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The Ink and Paper Routes to Karachi

Shatam Ray

Edited by Asif Farrukhi
Oxford University Press, Karachi, 2010, pp. 295, Rs. 625.00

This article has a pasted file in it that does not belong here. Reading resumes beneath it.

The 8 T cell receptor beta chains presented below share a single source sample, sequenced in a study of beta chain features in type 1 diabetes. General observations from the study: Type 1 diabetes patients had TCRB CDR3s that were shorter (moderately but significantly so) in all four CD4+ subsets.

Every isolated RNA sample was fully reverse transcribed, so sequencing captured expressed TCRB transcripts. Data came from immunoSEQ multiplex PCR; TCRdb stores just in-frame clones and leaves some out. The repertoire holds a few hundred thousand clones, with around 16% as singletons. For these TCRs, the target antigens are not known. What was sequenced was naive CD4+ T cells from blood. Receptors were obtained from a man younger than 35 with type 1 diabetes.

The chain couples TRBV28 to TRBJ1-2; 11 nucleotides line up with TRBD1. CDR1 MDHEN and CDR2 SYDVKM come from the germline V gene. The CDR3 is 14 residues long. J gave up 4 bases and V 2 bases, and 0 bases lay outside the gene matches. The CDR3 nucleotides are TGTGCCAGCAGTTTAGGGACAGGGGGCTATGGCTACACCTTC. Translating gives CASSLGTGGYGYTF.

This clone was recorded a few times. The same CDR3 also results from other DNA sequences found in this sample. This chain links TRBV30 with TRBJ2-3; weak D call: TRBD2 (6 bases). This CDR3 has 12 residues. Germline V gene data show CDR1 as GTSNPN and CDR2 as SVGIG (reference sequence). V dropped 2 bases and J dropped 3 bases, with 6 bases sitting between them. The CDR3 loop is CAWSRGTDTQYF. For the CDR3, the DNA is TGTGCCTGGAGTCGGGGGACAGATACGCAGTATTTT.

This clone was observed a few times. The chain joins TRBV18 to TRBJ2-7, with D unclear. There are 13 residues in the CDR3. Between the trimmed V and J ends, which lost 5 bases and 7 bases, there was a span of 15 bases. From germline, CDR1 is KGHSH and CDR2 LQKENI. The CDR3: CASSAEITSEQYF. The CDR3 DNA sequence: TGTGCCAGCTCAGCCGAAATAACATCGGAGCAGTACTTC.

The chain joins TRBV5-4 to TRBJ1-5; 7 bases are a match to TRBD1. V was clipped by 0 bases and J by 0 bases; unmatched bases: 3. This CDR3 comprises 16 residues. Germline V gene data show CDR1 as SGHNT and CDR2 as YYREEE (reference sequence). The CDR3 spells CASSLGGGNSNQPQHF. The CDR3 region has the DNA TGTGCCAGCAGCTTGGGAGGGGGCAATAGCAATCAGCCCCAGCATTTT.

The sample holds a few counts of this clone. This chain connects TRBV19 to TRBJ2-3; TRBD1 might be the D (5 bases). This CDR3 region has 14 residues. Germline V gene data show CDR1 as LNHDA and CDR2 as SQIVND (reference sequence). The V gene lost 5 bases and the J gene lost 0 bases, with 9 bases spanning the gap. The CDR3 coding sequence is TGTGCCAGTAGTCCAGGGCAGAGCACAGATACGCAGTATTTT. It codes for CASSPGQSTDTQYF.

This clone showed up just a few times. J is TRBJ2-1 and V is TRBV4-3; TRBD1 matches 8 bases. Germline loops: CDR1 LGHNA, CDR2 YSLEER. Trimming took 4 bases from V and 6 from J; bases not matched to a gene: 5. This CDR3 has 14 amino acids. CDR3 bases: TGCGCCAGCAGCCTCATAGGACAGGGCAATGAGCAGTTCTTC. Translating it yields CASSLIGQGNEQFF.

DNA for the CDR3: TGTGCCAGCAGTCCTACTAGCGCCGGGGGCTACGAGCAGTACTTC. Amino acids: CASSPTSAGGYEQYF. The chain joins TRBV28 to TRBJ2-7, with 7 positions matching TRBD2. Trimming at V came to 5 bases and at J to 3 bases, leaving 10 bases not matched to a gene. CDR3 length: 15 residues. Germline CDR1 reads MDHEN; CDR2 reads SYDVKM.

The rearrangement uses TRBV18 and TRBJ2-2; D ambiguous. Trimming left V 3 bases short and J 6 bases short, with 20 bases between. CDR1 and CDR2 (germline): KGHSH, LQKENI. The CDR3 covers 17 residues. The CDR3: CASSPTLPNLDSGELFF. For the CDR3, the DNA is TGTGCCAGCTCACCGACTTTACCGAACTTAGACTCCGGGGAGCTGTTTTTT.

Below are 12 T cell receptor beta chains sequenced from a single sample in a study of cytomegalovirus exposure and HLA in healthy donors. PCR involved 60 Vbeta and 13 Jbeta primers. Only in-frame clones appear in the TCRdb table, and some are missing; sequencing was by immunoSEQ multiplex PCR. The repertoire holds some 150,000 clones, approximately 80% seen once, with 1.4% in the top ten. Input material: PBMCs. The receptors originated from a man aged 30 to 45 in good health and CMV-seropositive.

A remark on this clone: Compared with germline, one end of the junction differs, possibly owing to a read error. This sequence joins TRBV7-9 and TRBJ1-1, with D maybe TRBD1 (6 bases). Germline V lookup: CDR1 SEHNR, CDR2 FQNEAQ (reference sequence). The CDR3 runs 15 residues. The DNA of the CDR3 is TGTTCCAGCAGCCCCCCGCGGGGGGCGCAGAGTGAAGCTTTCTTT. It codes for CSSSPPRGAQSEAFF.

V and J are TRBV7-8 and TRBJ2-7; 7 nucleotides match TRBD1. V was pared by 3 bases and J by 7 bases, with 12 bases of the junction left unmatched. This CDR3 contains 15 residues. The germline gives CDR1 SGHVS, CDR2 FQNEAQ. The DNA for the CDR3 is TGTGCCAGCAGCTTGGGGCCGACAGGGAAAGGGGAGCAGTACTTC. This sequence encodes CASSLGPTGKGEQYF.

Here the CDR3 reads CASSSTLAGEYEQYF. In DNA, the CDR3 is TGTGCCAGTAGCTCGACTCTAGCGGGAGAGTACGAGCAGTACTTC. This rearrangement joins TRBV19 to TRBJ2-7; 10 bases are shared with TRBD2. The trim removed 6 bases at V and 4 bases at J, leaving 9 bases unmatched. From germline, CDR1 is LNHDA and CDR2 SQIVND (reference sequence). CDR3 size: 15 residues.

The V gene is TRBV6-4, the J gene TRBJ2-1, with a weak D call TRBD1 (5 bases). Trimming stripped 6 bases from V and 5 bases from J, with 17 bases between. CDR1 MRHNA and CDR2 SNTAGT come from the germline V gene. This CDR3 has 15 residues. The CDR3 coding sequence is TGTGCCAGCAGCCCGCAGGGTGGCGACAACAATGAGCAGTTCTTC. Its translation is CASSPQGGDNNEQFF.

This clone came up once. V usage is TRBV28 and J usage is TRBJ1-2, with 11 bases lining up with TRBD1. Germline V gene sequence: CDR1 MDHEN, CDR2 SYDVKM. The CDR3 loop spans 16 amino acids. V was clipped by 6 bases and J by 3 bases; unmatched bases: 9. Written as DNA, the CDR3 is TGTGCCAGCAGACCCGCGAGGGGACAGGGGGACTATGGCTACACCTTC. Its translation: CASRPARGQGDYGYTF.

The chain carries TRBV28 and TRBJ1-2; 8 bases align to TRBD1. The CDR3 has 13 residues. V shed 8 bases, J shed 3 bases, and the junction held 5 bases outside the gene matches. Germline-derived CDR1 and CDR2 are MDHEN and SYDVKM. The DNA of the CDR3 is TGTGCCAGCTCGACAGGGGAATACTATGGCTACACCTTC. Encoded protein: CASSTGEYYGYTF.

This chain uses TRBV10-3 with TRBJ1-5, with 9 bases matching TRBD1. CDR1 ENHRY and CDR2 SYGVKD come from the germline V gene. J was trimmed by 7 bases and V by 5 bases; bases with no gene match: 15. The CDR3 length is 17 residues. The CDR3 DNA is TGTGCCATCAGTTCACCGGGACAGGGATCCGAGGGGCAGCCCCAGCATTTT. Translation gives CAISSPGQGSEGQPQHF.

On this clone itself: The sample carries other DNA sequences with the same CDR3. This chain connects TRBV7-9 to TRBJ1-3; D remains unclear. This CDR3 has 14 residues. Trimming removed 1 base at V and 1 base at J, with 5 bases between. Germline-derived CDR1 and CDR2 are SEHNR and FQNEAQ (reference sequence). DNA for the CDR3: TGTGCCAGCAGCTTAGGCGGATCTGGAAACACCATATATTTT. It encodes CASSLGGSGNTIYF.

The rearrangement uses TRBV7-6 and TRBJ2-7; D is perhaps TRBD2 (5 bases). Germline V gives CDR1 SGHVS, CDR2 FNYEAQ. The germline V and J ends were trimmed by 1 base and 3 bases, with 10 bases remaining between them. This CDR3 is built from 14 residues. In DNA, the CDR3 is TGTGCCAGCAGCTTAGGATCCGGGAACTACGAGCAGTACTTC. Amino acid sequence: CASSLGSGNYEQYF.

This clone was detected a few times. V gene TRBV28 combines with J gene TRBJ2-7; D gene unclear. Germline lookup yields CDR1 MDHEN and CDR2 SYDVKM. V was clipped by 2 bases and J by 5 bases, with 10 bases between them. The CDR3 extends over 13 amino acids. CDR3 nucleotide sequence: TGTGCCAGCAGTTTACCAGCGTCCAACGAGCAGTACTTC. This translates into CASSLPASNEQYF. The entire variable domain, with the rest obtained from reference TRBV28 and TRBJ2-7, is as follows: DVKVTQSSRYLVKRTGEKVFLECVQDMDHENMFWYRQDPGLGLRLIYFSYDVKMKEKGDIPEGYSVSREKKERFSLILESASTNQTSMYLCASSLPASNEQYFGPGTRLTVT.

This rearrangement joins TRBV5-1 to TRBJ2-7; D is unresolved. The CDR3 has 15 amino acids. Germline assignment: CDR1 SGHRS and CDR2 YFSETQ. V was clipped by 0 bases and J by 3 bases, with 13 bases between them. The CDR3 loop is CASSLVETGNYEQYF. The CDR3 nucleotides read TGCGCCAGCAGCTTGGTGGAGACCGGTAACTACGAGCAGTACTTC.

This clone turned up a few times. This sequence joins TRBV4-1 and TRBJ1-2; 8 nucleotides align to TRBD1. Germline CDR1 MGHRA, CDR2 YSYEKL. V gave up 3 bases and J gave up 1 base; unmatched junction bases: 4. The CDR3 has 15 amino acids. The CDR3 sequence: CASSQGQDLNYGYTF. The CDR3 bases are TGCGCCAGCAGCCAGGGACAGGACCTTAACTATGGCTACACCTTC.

Faiz Ahmed Faiz walked up the stairs to the high terrace of his house in Karachi, and looked down at the city that lay in front of him. The country was going through a phase of intense repression under the rule of General Ayub Khan. What Faiz could see from his vantage point was a seamless and unified urban grid that resembled and perhaps, also was the microcosm of the prison that his country had become. However, as Michel de Certeau pointed out in the initial passage of his book, The Practice of Everyday Life, the sight of a city from there could be misleading. The disruptions and multiple appropriations that the city experiences are forgotten and excluded in such a re-telling. These fissures, unseen to a man standing on the top, are intrinsic to the life and history of the city; the vicissitudes providing for an image that is inchoate, inexplicable, bursting at its seams and even squalid. Perhaps then, to be more honest to the life of Karachi as a city, its author Asif Farrukhi has adopted the ‘ink and paper route’ to approach Karachi. Farrukhi traces the history of Karachi through the available writings on the city. This task, as he admits himself, is an onerous one from the beginning. For one, cities like Paris, New York, Cairo or closer home Delhi, Calcutta and Bombay have been marquee for authors wanting to write on a city with a seductive and tale-worthy aura around them. These cities have featured prominently in many literary publications and discussions and are well-documented in both published words and retained in people’s memory. However, there is very little that one knows of the city of Karachi. Perhaps this is no coincidence and neither is the absence of its mention as conspicuous as Farrukhi finds it. It is also true that there has been little work on the city which is evident even from the provided bibliography that relies primarily on the works of Seth Naomul Hotchand and Alexander Baillee for a historical perspective. This makes the work of preparing a reading list from works of both fiction and non-fiction even more difficult. And this is why this anthology of works on Karachi is such an admirable read. As the title of the book suggests, Farrukhi has not relied on the conventional tropes of writing on cities—to pry the knowledge from dusty, ...

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